It has been nearly seven months since “Top Gun: Maverick” hit theaters and, still, not a single aspect of the biggest film of the year feels dated. We forget that up to the month that this throwback blockbuster was released, there was real concern about how this film was going to be perceived and what the final dollar total would be. Endless delays and COVID-related panic caused this film to be released years after its initial expected widescreen opening, and when the film finally hit its release date, the industry never looked back.
I worked at a movie theater during the “Top Gun: Maverick” craze, and let me just say, I never experienced a crowd-pleasing hit quite like it. To be fair, I didn’t work previous smash hits like “Avengers: Endgame” or “Avatar,” but even last holiday’s biggest release “Spider-Man: No Way Home” didn’t quite feel like how “Top Gun: Maverick” felt. And understandably so, “Top Gun: Maverick” is a generation-binding story that manages to usher in the new, tie in every bit of nostalgia from the original, and still center itself directly on its leading man Tom Cruise.
Right from the opening sequence played only in theaters, Tom Cruise thanking audiences for staying patient while Paramount waited for the right time to drop this nuclear bomb of a flick (no pun intended for this film’s ultimate premise), does it click on all cylinders. The story’s reintroduction to Maverick as he attempts to hit Mach 10 in speed to keep their department alive is heart-poundingly riveting and epic – and yes, I’ve seen the complaints about how Mach 10 is theoretically impossible, and no, I don’t care.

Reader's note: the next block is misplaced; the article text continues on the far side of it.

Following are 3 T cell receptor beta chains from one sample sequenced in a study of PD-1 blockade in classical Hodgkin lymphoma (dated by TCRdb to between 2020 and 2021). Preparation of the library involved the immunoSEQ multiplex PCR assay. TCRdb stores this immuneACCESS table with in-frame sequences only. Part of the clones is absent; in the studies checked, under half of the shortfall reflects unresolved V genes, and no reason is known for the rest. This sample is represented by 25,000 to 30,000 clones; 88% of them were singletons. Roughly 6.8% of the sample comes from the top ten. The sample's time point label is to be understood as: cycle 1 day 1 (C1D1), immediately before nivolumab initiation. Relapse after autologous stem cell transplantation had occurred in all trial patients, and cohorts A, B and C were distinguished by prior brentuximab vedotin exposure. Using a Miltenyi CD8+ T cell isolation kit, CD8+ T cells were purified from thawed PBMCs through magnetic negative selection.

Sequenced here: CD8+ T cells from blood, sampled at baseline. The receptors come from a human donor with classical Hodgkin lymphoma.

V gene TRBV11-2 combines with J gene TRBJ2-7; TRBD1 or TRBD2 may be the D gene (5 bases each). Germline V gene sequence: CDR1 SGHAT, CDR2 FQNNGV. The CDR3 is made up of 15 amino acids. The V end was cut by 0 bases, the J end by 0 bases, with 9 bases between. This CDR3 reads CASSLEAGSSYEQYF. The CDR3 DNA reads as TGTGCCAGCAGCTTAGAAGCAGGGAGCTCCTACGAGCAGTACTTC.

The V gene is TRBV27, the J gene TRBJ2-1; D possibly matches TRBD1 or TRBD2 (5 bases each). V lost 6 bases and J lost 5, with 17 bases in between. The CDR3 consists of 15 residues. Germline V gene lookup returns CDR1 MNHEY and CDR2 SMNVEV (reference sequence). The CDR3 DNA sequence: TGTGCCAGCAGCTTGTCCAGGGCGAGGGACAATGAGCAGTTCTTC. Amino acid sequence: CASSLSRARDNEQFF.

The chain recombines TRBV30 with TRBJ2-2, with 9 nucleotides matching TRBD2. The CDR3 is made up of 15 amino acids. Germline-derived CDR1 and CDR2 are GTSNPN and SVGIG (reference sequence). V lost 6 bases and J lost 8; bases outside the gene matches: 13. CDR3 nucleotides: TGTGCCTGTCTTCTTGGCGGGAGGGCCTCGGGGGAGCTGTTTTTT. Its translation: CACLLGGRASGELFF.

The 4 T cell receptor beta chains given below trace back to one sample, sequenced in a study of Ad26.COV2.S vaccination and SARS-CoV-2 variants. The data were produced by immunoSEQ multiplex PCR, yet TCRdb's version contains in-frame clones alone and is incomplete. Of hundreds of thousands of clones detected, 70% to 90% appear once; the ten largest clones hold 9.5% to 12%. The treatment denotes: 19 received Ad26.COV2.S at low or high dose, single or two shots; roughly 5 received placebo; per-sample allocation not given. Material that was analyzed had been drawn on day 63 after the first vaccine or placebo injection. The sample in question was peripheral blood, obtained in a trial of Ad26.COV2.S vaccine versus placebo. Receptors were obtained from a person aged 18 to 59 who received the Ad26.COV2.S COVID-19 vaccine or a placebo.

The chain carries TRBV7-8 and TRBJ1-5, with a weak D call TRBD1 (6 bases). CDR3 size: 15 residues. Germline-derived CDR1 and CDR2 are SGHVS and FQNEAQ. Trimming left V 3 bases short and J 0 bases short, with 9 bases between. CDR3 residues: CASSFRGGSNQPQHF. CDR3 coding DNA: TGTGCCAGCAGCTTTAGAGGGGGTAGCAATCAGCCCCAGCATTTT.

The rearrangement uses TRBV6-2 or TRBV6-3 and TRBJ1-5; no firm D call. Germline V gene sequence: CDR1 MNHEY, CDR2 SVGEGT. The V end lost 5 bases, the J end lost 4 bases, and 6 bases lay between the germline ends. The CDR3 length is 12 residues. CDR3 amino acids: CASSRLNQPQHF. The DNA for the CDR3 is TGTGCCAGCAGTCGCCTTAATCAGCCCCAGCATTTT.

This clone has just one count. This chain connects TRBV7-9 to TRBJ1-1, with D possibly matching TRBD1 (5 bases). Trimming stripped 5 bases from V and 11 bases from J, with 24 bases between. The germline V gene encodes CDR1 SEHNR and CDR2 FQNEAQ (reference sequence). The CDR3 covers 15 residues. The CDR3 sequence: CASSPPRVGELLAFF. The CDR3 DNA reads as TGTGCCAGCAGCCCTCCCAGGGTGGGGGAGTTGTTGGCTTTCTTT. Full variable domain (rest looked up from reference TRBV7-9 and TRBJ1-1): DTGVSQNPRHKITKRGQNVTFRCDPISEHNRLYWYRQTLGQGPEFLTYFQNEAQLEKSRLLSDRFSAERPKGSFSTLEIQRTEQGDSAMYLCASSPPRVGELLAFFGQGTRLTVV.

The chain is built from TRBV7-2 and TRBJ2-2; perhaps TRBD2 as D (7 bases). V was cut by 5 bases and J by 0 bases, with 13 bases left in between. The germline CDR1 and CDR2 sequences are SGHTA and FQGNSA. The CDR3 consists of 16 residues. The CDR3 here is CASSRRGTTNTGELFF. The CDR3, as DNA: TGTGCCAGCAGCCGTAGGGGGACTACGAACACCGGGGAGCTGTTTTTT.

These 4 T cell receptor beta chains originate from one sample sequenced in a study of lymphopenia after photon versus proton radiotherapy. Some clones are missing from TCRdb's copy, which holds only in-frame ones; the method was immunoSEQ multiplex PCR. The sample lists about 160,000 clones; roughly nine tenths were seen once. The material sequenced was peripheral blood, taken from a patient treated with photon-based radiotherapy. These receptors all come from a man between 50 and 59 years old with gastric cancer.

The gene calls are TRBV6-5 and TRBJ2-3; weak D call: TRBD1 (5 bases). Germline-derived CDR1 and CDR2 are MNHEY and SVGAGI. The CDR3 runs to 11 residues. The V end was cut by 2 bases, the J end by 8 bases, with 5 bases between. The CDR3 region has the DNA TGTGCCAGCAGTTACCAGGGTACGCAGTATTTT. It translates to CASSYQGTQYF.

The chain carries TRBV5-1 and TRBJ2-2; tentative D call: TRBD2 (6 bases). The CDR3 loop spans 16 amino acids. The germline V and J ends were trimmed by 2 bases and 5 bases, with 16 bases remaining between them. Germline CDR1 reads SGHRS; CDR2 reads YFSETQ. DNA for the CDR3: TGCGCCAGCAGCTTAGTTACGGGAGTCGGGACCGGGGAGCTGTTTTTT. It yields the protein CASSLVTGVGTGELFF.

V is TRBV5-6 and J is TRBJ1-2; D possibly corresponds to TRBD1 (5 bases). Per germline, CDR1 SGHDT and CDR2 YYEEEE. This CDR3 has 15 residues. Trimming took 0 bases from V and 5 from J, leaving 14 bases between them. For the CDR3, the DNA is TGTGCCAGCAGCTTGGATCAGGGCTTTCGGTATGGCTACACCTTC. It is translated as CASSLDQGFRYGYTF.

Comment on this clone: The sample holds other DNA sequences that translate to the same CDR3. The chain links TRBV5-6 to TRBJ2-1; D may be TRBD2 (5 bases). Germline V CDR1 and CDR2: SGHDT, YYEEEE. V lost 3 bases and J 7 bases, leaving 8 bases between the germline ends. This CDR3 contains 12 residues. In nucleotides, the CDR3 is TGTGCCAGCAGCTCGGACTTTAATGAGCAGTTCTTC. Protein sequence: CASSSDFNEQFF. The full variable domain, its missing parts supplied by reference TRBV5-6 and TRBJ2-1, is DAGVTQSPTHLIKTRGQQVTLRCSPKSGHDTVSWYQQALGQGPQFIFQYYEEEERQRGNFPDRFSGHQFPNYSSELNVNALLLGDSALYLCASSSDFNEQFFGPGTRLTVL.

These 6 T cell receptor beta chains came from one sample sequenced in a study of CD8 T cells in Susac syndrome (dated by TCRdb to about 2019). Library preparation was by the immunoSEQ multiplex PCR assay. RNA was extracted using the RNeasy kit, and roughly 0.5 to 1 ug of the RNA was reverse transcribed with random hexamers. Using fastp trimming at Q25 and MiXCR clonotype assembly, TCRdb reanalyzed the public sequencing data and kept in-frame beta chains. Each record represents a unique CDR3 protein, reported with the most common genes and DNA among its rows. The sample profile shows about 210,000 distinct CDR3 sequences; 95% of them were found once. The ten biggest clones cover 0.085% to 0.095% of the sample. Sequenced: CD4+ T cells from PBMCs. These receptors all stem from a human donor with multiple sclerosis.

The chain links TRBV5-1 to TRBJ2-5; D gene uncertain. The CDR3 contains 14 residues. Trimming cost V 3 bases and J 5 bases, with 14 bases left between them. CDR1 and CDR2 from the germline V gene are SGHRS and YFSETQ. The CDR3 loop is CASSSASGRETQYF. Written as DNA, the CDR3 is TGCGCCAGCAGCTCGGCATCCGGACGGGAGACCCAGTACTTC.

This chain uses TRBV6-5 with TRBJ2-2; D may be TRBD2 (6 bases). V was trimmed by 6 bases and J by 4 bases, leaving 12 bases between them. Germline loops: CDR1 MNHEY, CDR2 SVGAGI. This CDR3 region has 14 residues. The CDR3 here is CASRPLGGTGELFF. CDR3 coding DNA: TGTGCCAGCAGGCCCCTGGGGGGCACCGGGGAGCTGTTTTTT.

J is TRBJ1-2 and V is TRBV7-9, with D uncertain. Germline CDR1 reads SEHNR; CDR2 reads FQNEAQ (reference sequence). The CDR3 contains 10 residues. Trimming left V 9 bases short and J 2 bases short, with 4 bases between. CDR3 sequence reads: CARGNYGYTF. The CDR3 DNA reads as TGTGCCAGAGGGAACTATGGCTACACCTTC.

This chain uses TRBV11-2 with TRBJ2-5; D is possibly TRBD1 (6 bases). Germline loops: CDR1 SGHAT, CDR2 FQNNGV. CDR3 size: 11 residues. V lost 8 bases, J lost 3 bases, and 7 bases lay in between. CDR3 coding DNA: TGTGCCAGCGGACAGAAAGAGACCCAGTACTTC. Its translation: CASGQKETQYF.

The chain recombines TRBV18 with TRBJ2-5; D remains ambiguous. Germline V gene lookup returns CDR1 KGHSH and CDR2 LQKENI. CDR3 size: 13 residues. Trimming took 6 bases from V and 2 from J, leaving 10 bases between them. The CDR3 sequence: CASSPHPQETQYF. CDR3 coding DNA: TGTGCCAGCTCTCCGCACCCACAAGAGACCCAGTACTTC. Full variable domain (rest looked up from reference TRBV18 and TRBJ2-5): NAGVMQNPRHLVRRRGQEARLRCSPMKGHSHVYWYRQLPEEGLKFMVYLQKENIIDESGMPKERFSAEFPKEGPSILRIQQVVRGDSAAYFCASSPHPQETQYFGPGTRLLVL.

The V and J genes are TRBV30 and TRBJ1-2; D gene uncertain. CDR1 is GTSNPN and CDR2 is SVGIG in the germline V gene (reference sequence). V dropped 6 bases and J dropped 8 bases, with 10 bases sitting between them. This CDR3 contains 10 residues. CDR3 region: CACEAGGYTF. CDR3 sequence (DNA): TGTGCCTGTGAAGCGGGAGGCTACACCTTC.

Every millisecond of “Top Gun: Maverick” is for the fans, but not made specifically to serve the fans. Miles Teller and Glen Powell are seamless introductions for the franchise, and every supporting performance beyond that (like the scene-stealing Jennifer Connelly) only adds fuel to this ingenious fire. The film chugs along and doesn’t do too much handholding to catch the audience up to speed. Once the title card hits, we’re rolling. And we don’t stop until the final theme starts playing.
I’ve seen this film a handful of times at this point, and “Top Gun: Maverick” has one particular element to it that plays out much smoother than I thought it would after repeat viewings. Its pacing is quite great. Each act weaves in and out so flawlessly that each moment that brings the tension down is immediately followed by own that amplifies it even further. Not sure how many films I’ve seen this decade with the sheer amount of perfectly executed set pieces as “Top Gun: Maverick,” but I know the list is short.
It’s going to be a real litmus test for the Oscars next year because the Academy doesn’t typically offer up much recognition for franchise efforts that garner this much commercial success. There is more hope for it this time around with an Awards season slate that doesn’t seem to have many slam dunk nominees, but anything is currently possible with a voting body that’s been expanded recently to include a much more diverse collection of individuals.
“Top Gun: Maverick” was also released much earlier than the normal Oscar season material, so we’ll see if the voting body’s ability to sit with this film throughout the year helps it or hurts it. If I have to guess now, I would say “Top Gun: Maverick” gets nominated for Best Picture because it feels like a real monumental piece that has helped hold over movie theaters for over half a year.
‘Top Gun: Maverick’ Verdict
Seven months later, “Top Gun: Maverick” still feels fresh – for its direction, for its acting, and for its precise attention to emotion and payoff. Every moment feels important and finely tuned, and every actor and actress fits perfectly within this nostalgia-laden juggernaut. A real hit, and one of my favorite movie theater experiences of all time.